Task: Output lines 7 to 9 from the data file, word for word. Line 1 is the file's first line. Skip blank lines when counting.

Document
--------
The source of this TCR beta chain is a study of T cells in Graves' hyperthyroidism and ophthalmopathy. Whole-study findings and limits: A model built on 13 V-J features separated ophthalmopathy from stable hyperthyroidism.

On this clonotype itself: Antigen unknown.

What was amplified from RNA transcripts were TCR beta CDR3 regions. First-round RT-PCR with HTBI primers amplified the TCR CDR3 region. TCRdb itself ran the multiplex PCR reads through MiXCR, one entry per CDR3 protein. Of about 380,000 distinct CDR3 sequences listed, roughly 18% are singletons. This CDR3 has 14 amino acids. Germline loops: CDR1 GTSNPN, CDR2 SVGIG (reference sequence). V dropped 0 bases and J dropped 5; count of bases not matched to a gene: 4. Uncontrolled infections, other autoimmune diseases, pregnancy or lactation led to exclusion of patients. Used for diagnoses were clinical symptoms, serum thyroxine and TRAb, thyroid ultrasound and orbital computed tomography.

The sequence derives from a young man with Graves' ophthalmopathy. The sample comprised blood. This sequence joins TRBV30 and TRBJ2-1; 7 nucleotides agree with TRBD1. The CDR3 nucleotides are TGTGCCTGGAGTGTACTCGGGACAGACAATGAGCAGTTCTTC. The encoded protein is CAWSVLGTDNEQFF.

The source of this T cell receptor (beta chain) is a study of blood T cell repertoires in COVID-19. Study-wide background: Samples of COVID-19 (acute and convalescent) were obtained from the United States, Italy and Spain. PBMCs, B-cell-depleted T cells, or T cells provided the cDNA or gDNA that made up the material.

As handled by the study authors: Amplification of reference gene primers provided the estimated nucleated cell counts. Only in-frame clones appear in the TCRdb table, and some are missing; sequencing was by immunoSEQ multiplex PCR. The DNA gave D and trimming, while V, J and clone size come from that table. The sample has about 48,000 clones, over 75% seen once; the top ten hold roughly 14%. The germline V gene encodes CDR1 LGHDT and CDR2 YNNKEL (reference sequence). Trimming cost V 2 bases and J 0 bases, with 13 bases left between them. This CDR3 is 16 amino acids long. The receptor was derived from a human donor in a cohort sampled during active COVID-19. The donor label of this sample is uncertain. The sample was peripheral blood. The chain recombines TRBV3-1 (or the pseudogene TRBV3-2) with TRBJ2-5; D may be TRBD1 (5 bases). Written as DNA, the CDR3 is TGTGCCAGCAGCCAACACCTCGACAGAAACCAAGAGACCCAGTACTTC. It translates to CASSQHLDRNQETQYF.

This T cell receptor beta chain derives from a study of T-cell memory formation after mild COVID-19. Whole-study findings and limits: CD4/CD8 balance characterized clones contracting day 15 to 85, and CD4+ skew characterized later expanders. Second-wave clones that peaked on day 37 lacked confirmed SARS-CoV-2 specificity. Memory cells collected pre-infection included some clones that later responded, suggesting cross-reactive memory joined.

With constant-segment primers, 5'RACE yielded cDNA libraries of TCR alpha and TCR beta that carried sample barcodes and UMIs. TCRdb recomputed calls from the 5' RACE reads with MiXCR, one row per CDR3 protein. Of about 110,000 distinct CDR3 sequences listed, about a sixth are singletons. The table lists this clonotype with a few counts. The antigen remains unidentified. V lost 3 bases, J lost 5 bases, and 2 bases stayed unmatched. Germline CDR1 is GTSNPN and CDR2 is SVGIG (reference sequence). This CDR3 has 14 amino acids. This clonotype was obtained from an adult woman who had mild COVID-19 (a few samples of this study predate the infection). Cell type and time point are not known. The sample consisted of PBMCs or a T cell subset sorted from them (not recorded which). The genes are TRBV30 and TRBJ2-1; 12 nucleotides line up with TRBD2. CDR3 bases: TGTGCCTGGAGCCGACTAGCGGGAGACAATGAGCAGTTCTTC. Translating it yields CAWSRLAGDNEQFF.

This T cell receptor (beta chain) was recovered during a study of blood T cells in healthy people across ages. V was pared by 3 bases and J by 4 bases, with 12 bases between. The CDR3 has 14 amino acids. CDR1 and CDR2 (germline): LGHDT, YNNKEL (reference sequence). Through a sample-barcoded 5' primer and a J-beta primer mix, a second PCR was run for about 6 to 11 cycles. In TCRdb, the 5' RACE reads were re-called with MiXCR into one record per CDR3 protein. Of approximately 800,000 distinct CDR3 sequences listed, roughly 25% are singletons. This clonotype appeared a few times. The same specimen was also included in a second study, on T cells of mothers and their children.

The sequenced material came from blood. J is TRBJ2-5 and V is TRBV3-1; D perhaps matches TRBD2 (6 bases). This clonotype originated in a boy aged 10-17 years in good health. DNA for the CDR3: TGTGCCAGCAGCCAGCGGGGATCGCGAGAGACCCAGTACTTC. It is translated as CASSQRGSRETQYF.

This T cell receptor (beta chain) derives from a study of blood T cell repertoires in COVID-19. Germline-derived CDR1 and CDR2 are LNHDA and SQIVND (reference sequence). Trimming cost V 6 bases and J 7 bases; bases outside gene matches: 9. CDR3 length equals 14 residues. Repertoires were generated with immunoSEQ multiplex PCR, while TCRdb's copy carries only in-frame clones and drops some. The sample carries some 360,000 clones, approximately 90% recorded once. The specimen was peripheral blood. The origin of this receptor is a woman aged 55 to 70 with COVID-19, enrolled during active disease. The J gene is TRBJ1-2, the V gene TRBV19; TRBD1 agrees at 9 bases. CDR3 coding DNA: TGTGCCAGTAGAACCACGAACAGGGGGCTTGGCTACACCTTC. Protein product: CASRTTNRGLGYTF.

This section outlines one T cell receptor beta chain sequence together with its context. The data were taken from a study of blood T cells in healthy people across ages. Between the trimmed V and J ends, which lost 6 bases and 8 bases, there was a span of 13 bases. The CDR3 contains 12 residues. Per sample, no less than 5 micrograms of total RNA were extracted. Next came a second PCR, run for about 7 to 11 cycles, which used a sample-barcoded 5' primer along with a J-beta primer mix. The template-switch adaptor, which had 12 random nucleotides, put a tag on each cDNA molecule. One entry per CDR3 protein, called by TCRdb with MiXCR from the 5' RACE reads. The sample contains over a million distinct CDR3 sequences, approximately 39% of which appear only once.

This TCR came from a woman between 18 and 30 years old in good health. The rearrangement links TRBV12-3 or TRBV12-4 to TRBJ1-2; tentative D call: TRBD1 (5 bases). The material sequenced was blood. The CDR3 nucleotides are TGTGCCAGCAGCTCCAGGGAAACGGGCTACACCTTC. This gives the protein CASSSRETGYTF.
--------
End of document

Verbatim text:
This T cell receptor beta chain derives from a study of T-cell memory formation after mild COVID-19. Whole-study findings and limits: CD4/CD8 balance characterized clones contracting day 15 to 85, and CD4+ skew characterized later expanders. Second-wave clones that peaked on day 37 lacked confirmed SARS-CoV-2 specificity. Memory cells collected pre-infection included some clones that later responded, suggesting cross-reactive memory joined.

With constant-segment primers, 5'RACE yielded cDNA libraries of TCR alpha and TCR beta that carried sample barcodes and UMIs. TCRdb recomputed calls from the 5' RACE reads with MiXCR, one row per CDR3 protein. Of about 110,000 distinct CDR3 sequences listed, about a sixth are singletons. The table lists this clonotype with a few counts. The antigen remains unidentified. V lost 3 bases, J lost 5 bases, and 2 bases stayed unmatched. Germline CDR1 is GTSNPN and CDR2 is SVGIG (reference sequence). This CDR3 has 14 amino acids. This clonotype was obtained from an adult woman who had mild COVID-19 (a few samples of this study predate the infection). Cell type and time point are not known. The sample consisted of PBMCs or a T cell subset sorted from them (not recorded which). The genes are TRBV30 and TRBJ2-1; 12 nucleotides line up with TRBD2. CDR3 bases: TGTGCCTGGAGCCGACTAGCGGGAGACAATGAGCAGTTCTTC. Translating it yields CAWSRLAGDNEQFF.

This T cell receptor (beta chain) was recovered during a study of blood T cells in healthy people across ages. V was pared by 3 bases and J by 4 bases, with 12 bases between. The CDR3 has 14 amino acids. CDR1 and CDR2 (germline): LGHDT, YNNKEL (reference sequence). Through a sample-barcoded 5' primer and a J-beta primer mix, a second PCR was run for about 6 to 11 cycles. In TCRdb, the 5' RACE reads were re-called with MiXCR into one record per CDR3 protein. Of approximately 800,000 distinct CDR3 sequences listed, roughly 25% are singletons. This clonotype appeared a few times. The same specimen was also included in a second study, on T cells of mothers and their children.